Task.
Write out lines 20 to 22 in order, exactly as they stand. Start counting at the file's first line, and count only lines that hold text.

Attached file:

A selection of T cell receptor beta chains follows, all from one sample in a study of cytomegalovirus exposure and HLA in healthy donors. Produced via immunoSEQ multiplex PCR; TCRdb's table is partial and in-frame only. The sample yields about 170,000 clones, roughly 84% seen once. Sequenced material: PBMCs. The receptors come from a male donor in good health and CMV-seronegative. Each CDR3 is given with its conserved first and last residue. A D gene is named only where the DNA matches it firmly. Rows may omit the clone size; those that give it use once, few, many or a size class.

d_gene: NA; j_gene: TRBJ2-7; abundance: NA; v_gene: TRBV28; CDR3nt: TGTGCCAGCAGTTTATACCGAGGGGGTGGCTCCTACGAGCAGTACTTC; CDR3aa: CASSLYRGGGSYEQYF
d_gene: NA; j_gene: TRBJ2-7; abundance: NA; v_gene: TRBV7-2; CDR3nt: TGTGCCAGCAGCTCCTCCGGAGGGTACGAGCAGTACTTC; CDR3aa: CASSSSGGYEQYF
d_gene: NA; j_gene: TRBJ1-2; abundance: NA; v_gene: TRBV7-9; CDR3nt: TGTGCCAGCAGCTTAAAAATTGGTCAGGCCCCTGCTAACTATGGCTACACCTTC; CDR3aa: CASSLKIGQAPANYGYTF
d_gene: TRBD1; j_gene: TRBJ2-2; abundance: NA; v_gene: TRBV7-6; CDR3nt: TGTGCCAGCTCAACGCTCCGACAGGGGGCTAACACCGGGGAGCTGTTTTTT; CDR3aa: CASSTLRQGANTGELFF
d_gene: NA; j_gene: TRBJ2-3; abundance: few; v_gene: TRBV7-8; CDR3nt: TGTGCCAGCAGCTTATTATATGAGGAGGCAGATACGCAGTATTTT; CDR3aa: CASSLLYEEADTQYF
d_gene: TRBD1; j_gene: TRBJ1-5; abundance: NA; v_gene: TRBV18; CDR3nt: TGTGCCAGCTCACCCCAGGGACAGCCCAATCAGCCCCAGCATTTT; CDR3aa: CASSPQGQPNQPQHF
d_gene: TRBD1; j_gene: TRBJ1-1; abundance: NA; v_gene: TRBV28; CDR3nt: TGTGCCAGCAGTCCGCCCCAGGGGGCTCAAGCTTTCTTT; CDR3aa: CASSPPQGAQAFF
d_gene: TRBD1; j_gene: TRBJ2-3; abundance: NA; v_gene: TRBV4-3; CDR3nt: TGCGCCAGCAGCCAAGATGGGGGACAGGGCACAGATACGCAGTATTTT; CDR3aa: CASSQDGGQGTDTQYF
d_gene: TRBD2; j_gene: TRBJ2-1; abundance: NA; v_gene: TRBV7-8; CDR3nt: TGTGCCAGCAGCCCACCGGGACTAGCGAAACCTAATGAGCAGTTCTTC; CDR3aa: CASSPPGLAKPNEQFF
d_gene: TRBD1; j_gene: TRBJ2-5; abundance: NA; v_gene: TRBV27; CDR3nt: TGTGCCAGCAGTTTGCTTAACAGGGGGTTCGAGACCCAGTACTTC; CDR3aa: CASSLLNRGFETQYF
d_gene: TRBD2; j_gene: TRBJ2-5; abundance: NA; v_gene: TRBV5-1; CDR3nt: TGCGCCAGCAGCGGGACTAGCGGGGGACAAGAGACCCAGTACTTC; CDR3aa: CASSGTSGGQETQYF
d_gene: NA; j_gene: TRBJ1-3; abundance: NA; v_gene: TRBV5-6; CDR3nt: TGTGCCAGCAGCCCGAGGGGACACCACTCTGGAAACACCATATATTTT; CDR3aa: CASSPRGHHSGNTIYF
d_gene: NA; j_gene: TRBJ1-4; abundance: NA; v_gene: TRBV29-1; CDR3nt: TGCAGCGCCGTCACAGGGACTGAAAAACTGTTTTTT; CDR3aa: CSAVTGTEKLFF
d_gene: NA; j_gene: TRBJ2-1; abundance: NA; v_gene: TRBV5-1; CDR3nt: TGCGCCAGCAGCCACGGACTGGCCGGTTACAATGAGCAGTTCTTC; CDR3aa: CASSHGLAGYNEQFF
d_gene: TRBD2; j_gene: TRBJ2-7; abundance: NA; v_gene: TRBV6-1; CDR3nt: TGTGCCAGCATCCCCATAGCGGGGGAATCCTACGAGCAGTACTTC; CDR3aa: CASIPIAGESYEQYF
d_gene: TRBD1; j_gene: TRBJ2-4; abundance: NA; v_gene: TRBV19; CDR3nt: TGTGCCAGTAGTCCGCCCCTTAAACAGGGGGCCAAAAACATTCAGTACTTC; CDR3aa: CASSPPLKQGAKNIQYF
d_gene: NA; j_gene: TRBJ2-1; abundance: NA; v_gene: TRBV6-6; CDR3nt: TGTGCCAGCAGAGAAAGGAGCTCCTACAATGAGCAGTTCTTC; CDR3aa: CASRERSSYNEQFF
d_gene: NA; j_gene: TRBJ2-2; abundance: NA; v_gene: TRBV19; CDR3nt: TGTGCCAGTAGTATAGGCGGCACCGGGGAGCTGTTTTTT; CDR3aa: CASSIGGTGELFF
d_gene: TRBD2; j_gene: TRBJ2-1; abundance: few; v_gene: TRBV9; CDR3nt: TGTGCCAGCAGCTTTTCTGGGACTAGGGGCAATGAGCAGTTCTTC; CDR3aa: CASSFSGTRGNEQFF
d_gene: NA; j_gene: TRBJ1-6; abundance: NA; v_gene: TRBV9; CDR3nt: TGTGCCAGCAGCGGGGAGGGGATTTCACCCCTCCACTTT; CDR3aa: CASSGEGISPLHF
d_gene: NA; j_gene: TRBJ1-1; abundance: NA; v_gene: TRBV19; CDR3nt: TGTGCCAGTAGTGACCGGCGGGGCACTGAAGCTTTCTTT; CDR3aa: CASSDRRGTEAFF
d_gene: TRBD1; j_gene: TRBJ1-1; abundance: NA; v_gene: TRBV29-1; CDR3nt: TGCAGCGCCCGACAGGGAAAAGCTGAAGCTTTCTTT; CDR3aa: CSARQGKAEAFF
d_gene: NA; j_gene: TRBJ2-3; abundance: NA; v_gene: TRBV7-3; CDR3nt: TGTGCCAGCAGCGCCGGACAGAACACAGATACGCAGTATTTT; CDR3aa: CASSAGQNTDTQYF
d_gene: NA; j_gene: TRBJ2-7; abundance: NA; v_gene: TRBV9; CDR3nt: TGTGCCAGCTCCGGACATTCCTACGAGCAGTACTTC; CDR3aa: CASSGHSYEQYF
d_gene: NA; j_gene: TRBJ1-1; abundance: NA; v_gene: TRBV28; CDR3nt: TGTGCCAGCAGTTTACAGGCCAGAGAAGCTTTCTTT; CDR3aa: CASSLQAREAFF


d_gene: TRBD2; j_gene: TRBJ2-1; abundance: few; v_gene: TRBV9; CDR3nt: TGTGCCAGCAGCTTTTCTGGGACTAGGGGCAATGAGCAGTTCTTC; CDR3aa: CASSFSGTRGNEQFF
d_gene: NA; j_gene: TRBJ1-6; abundance: NA; v_gene: TRBV9; CDR3nt: TGTGCCAGCAGCGGGGAGGGGATTTCACCCCTCCACTTT; CDR3aa: CASSGEGISPLHF
d_gene: NA; j_gene: TRBJ1-1; abundance: NA; v_gene: TRBV19; CDR3nt: TGTGCCAGTAGTGACCGGCGGGGCACTGAAGCTTTCTTT; CDR3aa: CASSDRRGTEAFF